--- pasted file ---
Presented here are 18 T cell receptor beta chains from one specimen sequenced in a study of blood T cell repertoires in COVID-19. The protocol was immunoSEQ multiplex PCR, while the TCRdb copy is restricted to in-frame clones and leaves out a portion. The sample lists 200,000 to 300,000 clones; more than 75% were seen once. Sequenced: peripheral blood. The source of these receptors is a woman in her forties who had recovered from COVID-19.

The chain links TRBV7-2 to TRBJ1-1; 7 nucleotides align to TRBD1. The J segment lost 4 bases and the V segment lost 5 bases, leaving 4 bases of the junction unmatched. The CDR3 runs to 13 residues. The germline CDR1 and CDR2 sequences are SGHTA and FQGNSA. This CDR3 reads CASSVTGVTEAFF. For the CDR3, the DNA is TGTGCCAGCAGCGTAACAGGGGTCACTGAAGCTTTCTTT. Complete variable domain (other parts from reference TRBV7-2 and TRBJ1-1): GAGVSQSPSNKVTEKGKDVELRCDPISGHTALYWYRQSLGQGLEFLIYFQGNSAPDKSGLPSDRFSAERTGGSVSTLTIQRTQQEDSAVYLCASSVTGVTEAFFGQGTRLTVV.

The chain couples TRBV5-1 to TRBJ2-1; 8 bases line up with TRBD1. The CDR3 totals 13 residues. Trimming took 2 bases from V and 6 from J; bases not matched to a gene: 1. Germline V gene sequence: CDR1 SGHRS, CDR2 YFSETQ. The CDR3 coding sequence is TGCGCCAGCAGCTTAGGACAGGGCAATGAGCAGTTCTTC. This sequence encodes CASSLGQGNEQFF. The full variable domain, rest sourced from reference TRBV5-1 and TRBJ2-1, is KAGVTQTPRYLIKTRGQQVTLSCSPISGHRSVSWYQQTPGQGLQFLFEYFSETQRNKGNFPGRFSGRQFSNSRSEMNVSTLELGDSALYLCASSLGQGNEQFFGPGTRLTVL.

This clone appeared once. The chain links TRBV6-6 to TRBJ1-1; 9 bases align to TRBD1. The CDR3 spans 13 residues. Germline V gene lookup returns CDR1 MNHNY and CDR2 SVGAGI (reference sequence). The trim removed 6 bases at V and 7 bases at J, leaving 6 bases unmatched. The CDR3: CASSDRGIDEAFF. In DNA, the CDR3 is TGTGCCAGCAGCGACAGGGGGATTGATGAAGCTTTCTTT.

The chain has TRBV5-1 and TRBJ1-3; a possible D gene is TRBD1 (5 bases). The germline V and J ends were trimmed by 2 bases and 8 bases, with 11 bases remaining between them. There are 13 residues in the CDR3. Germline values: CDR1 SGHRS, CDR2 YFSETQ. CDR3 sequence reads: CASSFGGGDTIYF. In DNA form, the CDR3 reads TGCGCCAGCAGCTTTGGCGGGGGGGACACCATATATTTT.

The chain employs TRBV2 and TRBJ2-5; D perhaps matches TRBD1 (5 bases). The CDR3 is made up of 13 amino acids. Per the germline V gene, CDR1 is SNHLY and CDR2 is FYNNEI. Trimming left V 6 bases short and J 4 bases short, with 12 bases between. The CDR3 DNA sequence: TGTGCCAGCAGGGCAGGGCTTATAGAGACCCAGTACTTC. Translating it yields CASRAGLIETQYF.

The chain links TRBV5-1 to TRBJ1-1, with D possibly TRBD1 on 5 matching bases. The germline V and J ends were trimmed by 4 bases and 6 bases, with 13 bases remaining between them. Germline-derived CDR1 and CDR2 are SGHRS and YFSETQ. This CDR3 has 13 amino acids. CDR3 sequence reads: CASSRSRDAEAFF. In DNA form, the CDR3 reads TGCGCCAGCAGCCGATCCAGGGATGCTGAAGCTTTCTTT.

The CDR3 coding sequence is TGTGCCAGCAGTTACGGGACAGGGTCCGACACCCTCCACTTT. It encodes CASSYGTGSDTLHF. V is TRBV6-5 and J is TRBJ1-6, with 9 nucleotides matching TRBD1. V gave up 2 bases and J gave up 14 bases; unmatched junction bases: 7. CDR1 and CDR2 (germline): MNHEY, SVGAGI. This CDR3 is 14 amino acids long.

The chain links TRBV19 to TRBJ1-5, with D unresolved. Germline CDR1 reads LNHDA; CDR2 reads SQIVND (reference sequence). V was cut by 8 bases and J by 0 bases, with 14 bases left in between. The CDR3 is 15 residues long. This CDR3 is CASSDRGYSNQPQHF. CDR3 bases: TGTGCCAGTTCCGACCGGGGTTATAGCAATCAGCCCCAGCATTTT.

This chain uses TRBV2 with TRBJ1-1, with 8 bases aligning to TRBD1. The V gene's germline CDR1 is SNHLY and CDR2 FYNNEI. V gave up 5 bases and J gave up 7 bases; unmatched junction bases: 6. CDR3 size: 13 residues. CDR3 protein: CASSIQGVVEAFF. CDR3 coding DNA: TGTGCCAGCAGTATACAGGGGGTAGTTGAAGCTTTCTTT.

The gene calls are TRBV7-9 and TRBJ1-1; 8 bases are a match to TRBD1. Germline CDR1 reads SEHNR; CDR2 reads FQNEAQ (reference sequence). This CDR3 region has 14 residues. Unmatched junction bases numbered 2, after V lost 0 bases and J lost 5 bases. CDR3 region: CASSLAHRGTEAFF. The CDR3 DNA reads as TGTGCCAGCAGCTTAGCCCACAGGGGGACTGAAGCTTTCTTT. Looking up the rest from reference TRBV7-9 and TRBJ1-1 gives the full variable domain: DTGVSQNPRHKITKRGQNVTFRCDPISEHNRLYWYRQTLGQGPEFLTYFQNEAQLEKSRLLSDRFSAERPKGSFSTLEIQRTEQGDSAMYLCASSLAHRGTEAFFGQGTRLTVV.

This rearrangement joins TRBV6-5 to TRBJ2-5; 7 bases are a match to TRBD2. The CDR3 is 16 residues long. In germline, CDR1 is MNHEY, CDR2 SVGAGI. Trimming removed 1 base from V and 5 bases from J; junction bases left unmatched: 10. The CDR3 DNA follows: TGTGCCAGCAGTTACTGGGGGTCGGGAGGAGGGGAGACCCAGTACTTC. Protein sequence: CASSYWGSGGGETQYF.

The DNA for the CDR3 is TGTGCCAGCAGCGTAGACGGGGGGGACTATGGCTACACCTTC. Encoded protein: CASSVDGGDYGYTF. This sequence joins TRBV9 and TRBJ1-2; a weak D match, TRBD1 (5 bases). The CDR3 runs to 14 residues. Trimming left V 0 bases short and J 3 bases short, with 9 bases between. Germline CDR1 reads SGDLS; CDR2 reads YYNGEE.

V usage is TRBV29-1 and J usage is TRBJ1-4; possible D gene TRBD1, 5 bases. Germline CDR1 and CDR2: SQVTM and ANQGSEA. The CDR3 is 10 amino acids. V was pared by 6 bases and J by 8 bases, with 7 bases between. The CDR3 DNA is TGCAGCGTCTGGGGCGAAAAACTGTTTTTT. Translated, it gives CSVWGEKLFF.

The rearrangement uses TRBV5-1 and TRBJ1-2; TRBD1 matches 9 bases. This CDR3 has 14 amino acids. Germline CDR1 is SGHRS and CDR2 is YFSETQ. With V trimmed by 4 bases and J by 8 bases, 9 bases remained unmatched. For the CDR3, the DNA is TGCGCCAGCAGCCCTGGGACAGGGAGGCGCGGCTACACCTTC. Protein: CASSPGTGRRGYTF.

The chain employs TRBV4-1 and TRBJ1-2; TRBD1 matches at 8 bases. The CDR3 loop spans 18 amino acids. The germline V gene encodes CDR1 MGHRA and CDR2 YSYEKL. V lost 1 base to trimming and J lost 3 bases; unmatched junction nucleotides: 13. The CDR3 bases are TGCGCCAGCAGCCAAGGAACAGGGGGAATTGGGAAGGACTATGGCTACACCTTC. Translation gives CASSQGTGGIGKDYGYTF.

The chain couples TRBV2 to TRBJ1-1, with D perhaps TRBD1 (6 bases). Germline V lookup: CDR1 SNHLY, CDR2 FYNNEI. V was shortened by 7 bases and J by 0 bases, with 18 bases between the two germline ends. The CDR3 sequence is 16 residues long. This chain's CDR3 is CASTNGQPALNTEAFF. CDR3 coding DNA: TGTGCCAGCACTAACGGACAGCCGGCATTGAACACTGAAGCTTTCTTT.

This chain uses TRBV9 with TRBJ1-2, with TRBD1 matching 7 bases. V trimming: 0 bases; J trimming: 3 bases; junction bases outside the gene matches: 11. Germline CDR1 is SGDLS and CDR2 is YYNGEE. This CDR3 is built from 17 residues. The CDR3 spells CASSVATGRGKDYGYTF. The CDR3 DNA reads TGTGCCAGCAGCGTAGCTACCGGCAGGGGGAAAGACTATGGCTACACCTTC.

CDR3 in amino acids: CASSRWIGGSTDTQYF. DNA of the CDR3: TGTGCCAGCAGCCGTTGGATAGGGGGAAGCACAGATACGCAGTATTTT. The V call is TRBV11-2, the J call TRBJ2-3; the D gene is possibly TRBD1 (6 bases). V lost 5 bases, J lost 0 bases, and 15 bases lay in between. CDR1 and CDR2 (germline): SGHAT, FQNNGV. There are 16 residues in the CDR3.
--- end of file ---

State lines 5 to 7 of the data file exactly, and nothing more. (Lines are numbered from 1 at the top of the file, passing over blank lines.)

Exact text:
The chain has TRBV5-1 and TRBJ1-3; a possible D gene is TRBD1 (5 bases). The germline V and J ends were trimmed by 2 bases and 8 bases, with 11 bases remaining between them. There are 13 residues in the CDR3. Germline values: CDR1 SGHRS, CDR2 YFSETQ. CDR3 sequence reads: CASSFGGGDTIYF. In DNA form, the CDR3 reads TGCGCCAGCAGCTTTGGCGGGGGGGACACCATATATTTT.

The chain employs TRBV2 and TRBJ2-5; D perhaps matches TRBD1 (5 bases). The CDR3 is made up of 13 amino acids. Per the germline V gene, CDR1 is SNHLY and CDR2 is FYNNEI. Trimming left V 6 bases short and J 4 bases short, with 12 bases between. The CDR3 DNA sequence: TGTGCCAGCAGGGCAGGGCTTATAGAGACCCAGTACTTC. Translating it yields CASRAGLIETQYF.

The chain links TRBV5-1 to TRBJ1-1, with D possibly TRBD1 on 5 matching bases. The germline V and J ends were trimmed by 4 bases and 6 bases, with 13 bases remaining between them. Germline-derived CDR1 and CDR2 are SGHRS and YFSETQ. This CDR3 has 13 amino acids. CDR3 sequence reads: CASSRSRDAEAFF. In DNA form, the CDR3 reads TGCGCCAGCAGCCGATCCAGGGATGCTGAAGCTTTCTTT.